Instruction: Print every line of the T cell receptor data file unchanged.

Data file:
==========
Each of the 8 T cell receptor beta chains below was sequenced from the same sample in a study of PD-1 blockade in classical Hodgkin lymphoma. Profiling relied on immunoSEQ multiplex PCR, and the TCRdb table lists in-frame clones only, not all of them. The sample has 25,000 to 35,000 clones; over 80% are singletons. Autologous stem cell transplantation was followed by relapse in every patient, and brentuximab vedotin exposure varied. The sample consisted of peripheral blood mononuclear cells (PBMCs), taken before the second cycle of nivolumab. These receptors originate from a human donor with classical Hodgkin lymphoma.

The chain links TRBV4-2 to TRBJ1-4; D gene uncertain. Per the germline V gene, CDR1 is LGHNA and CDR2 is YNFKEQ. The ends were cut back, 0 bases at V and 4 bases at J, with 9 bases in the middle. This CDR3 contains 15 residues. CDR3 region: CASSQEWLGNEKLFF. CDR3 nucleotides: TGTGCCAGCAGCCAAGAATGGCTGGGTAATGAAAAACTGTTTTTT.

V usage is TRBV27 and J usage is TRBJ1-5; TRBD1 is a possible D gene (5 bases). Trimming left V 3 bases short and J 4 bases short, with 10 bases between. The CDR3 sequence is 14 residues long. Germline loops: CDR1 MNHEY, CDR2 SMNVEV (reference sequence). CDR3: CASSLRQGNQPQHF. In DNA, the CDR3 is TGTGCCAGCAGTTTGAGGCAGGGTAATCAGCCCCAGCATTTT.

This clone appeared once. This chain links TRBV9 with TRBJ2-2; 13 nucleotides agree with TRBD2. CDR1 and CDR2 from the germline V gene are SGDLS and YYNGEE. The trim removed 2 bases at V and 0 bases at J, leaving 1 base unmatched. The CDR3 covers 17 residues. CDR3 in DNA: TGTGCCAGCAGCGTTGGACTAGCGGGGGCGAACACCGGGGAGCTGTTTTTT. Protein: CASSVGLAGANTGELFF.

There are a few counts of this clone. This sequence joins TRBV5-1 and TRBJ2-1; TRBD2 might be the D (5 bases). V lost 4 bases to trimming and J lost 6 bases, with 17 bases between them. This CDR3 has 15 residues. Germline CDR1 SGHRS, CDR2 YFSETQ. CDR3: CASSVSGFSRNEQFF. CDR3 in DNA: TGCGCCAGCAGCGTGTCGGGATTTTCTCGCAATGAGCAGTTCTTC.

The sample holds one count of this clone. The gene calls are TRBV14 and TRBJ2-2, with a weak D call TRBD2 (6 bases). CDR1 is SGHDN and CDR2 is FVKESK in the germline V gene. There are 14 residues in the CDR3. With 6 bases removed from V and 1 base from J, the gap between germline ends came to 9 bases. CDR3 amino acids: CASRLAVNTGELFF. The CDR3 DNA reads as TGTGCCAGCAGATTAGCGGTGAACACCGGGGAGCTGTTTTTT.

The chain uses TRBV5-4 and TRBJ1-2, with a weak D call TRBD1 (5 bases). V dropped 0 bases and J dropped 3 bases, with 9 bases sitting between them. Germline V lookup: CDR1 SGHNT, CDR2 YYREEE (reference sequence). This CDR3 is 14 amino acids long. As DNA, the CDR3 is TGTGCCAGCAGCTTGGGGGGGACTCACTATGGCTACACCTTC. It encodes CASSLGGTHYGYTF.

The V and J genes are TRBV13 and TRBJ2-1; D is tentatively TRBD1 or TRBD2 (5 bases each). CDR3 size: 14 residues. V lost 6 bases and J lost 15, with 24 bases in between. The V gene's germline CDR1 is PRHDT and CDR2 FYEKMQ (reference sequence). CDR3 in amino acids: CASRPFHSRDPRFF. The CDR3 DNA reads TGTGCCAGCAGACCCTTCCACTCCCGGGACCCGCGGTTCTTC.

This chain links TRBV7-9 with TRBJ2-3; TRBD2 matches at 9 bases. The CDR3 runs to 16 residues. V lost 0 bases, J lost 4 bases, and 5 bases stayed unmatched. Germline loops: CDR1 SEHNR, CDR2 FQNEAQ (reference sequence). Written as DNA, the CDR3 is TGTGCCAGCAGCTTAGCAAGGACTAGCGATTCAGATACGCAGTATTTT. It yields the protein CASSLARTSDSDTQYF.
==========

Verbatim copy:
Each of the 8 T cell receptor beta chains below was sequenced from the same sample in a study of PD-1 blockade in classical Hodgkin lymphoma. Profiling relied on immunoSEQ multiplex PCR, and the TCRdb table lists in-frame clones only, not all of them. The sample has 25,000 to 35,000 clones; over 80% are singletons. Autologous stem cell transplantation was followed by relapse in every patient, and brentuximab vedotin exposure varied. The sample consisted of peripheral blood mononuclear cells (PBMCs), taken before the second cycle of nivolumab. These receptors originate from a human donor with classical Hodgkin lymphoma.

The chain links TRBV4-2 to TRBJ1-4; D gene uncertain. Per the germline V gene, CDR1 is LGHNA and CDR2 is YNFKEQ. The ends were cut back, 0 bases at V and 4 bases at J, with 9 bases in the middle. This CDR3 contains 15 residues. CDR3 region: CASSQEWLGNEKLFF. CDR3 nucleotides: TGTGCCAGCAGCCAAGAATGGCTGGGTAATGAAAAACTGTTTTTT.

V usage is TRBV27 and J usage is TRBJ1-5; TRBD1 is a possible D gene (5 bases). Trimming left V 3 bases short and J 4 bases short, with 10 bases between. The CDR3 sequence is 14 residues long. Germline loops: CDR1 MNHEY, CDR2 SMNVEV (reference sequence). CDR3: CASSLRQGNQPQHF. In DNA, the CDR3 is TGTGCCAGCAGTTTGAGGCAGGGTAATCAGCCCCAGCATTTT.

This clone appeared once. This chain links TRBV9 with TRBJ2-2; 13 nucleotides agree with TRBD2. CDR1 and CDR2 from the germline V gene are SGDLS and YYNGEE. The trim removed 2 bases at V and 0 bases at J, leaving 1 base unmatched. The CDR3 covers 17 residues. CDR3 in DNA: TGTGCCAGCAGCGTTGGACTAGCGGGGGCGAACACCGGGGAGCTGTTTTTT. Protein: CASSVGLAGANTGELFF.

There are a few counts of this clone. This sequence joins TRBV5-1 and TRBJ2-1; TRBD2 might be the D (5 bases). V lost 4 bases to trimming and J lost 6 bases, with 17 bases between them. This CDR3 has 15 residues. Germline CDR1 SGHRS, CDR2 YFSETQ. CDR3: CASSVSGFSRNEQFF. CDR3 in DNA: TGCGCCAGCAGCGTGTCGGGATTTTCTCGCAATGAGCAGTTCTTC.

The sample holds one count of this clone. The gene calls are TRBV14 and TRBJ2-2, with a weak D call TRBD2 (6 bases). CDR1 is SGHDN and CDR2 is FVKESK in the germline V gene. There are 14 residues in the CDR3. With 6 bases removed from V and 1 base from J, the gap between germline ends came to 9 bases. CDR3 amino acids: CASRLAVNTGELFF. The CDR3 DNA reads as TGTGCCAGCAGATTAGCGGTGAACACCGGGGAGCTGTTTTTT.

The chain uses TRBV5-4 and TRBJ1-2, with a weak D call TRBD1 (5 bases). V dropped 0 bases and J dropped 3 bases, with 9 bases sitting between them. Germline V lookup: CDR1 SGHNT, CDR2 YYREEE (reference sequence). This CDR3 is 14 amino acids long. As DNA, the CDR3 is TGTGCCAGCAGCTTGGGGGGGACTCACTATGGCTACACCTTC. It encodes CASSLGGTHYGYTF.

The V and J genes are TRBV13 and TRBJ2-1; D is tentatively TRBD1 or TRBD2 (5 bases each). CDR3 size: 14 residues. V lost 6 bases and J lost 15, with 24 bases in between. The V gene's germline CDR1 is PRHDT and CDR2 FYEKMQ (reference sequence). CDR3 in amino acids: CASRPFHSRDPRFF. The CDR3 DNA reads TGTGCCAGCAGACCCTTCCACTCCCGGGACCCGCGGTTCTTC.

This chain links TRBV7-9 with TRBJ2-3; TRBD2 matches at 9 bases. The CDR3 runs to 16 residues. V lost 0 bases, J lost 4 bases, and 5 bases stayed unmatched. Germline loops: CDR1 SEHNR, CDR2 FQNEAQ (reference sequence). Written as DNA, the CDR3 is TGTGCCAGCAGCTTAGCAAGGACTAGCGATTCAGATACGCAGTATTTT. It yields the protein CASSLARTSDSDTQYF.